Jack Serle

A tale of two cities, the best English service in Iraq

In Kurdistan on November 5, 2011 at 12:45 PM

After a three legged, 17 hour journey my arrival could not come soon enough. Lights spread out beneath me in pattern-less sprays of colour. The plane hit the tarmac and the night around our fetid little tube was suffused with sodium orange. My EgyptAir flight had touched down in Erbil. Capital of the autonomous Kurdistan Region, fourth largest city in Iraq and my home for the next three months.

The brand new international airport, all marble and glass, was not quite what I expected though a pleasant surprise it was. That I was met at the airport was something special. That I was taken to a half built house with no lavatory, shower or working lights was also special.

It is said there are two Iraqs. There is the country of suicide bombings and sectarian murderers. And there is the land of massive foreign investment and growth.

Kurdistan Region is the latter and its capital city is leading the development charge. Thursday night at the expat haunt Sky Bar it was described to me as Dubai in 1997 – on the cusp of a headlong charge into black gold lubricated prosperity.

Security makes this possible, assured by the benign seeming, Kalashnikov toting Peshmerga. These camouflage clad troops are essentially reflagged freedom fighters from the Kurdish resistance. It was they who fought the ill-fated fight against the brutality of Saddam Hussein in 1991.

Erbil is a paradox. It is littered with the skeletons of half built buildings, chickens scratch through churned up empty plots and traffic fumes can be choking. Yet it is host to five star hotels built of polished marble, those noxious car exhausts are produced by sleek new quality cars and the Erbil stock exchange is the most successful in the world, up 45 per cent on last year.

Although streets may be half built and the gutters choked with rubbish the people walking and talking are sharply dressed and seemingly well heeled. New buildings are popping up everywhere. Erbil’s citadel was up until a few years ago one of the oldest continuously inhabited settlements in the world, rivalling Damascus.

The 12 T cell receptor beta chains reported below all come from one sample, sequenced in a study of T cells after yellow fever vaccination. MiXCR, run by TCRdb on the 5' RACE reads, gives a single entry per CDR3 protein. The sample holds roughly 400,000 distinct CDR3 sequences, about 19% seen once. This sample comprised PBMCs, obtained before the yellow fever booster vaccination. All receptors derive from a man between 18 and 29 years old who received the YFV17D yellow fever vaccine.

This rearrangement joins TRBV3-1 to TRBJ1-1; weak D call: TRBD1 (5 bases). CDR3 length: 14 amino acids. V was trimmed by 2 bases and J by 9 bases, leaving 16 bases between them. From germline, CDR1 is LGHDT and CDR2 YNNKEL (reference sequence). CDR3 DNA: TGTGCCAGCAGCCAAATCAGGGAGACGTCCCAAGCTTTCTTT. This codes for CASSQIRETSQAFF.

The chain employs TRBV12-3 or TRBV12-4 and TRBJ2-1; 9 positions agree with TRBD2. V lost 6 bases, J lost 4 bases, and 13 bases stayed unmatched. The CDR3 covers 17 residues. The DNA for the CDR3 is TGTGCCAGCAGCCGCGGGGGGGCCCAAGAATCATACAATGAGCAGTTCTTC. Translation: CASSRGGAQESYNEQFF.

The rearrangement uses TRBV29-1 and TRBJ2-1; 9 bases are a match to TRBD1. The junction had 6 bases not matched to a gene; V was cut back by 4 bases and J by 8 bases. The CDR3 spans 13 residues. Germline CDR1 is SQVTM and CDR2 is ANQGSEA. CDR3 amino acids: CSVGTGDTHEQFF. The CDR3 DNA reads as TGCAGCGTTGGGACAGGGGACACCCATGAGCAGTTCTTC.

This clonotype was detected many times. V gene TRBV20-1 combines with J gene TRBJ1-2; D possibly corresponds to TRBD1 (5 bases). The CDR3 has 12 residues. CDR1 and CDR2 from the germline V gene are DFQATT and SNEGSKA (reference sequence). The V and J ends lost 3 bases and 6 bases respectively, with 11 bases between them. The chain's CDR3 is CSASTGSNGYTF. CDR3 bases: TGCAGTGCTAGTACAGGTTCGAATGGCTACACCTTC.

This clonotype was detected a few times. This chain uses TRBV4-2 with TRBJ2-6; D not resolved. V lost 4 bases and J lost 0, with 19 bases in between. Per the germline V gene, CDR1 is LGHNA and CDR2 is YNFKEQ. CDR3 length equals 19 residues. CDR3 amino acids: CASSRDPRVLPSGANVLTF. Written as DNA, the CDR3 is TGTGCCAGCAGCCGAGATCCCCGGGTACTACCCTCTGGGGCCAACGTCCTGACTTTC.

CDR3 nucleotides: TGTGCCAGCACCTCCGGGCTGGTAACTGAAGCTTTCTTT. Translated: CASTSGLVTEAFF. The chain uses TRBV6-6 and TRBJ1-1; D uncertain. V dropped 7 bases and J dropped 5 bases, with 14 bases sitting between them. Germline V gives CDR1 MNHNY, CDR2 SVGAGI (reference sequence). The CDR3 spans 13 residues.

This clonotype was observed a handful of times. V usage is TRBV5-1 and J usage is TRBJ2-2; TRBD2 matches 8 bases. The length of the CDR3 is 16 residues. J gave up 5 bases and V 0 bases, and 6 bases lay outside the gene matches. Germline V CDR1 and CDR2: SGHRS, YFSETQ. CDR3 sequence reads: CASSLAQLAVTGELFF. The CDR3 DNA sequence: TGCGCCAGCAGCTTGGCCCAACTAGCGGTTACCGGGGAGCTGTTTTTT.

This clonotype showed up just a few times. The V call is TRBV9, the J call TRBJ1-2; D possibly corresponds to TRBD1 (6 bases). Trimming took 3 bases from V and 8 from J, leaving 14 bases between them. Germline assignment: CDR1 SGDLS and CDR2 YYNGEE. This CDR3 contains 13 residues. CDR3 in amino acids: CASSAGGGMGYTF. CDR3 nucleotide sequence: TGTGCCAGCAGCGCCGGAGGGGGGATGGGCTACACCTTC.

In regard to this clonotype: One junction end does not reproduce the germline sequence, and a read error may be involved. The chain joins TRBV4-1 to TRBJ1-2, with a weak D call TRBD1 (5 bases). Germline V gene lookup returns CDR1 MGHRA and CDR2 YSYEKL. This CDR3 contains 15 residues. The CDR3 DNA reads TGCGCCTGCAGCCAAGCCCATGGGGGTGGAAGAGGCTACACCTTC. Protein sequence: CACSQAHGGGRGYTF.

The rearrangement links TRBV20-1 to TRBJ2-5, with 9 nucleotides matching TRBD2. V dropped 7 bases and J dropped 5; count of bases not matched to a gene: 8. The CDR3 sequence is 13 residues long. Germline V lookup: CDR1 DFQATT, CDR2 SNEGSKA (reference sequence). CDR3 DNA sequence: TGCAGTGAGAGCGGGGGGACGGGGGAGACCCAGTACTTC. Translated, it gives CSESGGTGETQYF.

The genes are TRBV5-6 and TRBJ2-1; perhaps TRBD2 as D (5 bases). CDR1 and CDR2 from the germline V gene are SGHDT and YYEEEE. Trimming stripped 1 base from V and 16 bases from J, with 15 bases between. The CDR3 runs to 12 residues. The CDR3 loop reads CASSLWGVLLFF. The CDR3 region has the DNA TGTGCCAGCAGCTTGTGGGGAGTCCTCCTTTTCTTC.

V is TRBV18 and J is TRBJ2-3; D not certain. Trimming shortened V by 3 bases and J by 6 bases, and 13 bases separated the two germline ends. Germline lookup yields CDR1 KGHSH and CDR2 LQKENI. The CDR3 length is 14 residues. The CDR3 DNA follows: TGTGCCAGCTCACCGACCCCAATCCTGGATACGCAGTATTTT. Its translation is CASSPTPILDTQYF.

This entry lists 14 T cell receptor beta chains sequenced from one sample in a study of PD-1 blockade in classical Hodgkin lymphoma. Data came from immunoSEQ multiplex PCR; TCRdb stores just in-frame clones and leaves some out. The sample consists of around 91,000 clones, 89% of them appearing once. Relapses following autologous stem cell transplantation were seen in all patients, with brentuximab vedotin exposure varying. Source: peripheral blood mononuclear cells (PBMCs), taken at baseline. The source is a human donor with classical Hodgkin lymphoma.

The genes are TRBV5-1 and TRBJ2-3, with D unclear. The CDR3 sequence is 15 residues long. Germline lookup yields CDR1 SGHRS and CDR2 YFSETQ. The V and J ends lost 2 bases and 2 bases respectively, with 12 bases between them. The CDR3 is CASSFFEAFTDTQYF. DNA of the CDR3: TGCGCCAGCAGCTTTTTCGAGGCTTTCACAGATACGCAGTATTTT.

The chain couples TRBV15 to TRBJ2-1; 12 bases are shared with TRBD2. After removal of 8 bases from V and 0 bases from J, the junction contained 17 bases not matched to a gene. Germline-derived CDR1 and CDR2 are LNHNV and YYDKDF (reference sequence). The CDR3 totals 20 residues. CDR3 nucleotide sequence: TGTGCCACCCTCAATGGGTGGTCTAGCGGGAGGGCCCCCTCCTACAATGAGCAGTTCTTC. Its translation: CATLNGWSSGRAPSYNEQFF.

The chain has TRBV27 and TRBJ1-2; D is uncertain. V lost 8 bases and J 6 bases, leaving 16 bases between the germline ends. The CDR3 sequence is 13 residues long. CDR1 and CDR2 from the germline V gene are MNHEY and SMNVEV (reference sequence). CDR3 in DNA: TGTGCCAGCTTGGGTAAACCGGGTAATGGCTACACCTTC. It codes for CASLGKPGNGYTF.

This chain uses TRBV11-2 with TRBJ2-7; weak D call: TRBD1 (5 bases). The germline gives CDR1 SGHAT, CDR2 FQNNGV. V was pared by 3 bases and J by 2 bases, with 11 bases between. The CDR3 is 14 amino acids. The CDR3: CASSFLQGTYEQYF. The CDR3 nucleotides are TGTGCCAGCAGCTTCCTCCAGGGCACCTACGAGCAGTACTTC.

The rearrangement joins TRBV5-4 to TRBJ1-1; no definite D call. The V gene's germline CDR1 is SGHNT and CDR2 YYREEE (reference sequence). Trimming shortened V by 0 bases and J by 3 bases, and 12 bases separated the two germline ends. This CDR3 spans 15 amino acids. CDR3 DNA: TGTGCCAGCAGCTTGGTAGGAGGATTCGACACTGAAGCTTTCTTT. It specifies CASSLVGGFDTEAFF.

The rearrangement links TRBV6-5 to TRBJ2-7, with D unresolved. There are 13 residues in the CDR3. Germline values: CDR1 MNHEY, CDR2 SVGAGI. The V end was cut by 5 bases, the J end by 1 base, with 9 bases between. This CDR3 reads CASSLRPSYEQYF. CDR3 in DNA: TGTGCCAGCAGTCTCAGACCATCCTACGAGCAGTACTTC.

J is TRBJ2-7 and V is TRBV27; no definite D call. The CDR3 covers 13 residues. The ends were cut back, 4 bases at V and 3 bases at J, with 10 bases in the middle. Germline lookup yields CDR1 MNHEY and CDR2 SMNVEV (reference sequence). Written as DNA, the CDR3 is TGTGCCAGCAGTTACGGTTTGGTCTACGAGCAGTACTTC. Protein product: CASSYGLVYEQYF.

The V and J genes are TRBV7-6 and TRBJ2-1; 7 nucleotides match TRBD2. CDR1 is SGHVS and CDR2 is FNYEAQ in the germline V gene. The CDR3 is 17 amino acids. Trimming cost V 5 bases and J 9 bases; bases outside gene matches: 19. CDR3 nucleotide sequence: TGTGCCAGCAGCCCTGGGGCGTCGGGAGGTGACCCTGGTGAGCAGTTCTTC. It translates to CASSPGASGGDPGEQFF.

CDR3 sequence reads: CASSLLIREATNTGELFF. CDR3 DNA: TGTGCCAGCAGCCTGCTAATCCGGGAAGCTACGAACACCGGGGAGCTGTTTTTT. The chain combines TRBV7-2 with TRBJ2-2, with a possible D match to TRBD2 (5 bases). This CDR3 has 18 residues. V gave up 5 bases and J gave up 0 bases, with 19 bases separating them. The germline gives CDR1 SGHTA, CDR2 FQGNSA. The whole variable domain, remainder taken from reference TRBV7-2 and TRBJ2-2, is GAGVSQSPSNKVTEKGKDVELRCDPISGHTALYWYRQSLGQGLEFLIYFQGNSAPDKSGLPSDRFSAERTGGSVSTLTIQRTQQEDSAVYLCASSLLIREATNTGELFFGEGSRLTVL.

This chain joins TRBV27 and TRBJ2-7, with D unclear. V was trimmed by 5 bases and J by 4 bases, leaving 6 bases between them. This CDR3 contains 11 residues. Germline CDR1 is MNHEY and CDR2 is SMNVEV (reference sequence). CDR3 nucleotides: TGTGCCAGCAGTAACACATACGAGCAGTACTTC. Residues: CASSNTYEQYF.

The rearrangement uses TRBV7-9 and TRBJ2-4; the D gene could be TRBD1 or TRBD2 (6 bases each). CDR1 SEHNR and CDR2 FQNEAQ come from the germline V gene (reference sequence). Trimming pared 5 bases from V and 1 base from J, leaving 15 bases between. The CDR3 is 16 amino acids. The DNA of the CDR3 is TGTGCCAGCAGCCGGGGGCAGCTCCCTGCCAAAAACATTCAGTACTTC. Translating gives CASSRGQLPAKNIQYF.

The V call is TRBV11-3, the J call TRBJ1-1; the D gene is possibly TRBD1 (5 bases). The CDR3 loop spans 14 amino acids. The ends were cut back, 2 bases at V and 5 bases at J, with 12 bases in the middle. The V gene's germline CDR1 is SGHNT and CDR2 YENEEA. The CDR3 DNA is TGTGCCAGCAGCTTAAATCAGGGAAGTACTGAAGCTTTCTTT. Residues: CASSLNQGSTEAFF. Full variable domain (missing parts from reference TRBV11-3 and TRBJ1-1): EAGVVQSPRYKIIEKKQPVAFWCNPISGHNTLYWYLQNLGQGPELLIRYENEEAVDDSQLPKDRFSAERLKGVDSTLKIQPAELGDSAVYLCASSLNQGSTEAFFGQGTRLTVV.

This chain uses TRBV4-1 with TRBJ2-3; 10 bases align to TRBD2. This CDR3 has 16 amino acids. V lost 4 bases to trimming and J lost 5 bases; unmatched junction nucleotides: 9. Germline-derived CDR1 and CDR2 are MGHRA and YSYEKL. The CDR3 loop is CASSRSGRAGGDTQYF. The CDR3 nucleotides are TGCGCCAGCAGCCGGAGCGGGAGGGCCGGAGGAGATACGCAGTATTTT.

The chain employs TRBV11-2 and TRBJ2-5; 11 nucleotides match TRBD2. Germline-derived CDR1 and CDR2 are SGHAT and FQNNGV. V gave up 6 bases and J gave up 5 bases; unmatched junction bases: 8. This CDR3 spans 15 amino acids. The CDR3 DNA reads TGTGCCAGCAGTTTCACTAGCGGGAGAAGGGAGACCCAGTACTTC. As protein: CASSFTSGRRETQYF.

With this boom time glut of construction and cash there is a danger that Kurdish culture will be lost in the dust. The Bazaars are hotch-potches of corrugated iron and mingling smells good and bad, as any souk should be. They appear to be still the soul of Kurdish commerce but not for much longer.

Everywhere you drive you either see a gleaming new shopping mall or a banner across a half built shell proclaiming a new mall is coming soon. As my new Kurdish friend muttered under his breath as we drove past yet another shopping centre to be: “Come on Erbil, tell us something else.”


After my chain of flights and bumpy landing into a house with fewer amenities than a Philippino prison it was with some doubt directed at my judgement that on Tuesday noon I went to work.

AKnews, Kurdistan’s news agency and purveyor of independent news about Iraq – according to the website’s masthead at least – is my employer for this three month stay.

I am here to edit the English language service, I think it is safe to say the finest English language news service in Kurdistan Region. I am the junior of my latest German friend, the hirsute CU and together we are taking the good work of my predecessors from strength to strength.

A modest newsroom for a national organisation, it does generally hum with industry, sometimes odour. The occasional power cuts aside – cushioned by a battery supply – it is rather like any other news room really. Computers, broken desk chairs, taciturn and unwelcoming staff: not a novel experience besides the lingua franca being Arabic and English taking third place.

News comes in from the reporters to CU and me through some hard working translators and sometimes Google’s electronic equivalent. We sub it into shape and send it out for the world to read. Not the toughest job in the world but someone has to do it.

After my first day’s toil safe-guarding the truth for the world’s readers I made for home in CU’s company. We walk out the building, he turns left and I turn right. We were meant to be sharing the same house; mercifully the driver had deposited me in the wrong abode.

With bags collected from the shell of a home CU took me to the palatial by comparison gaff he has occupied for the past forty days. Carpets, lights, air conditioning, furniture, a toilet – such luxury.


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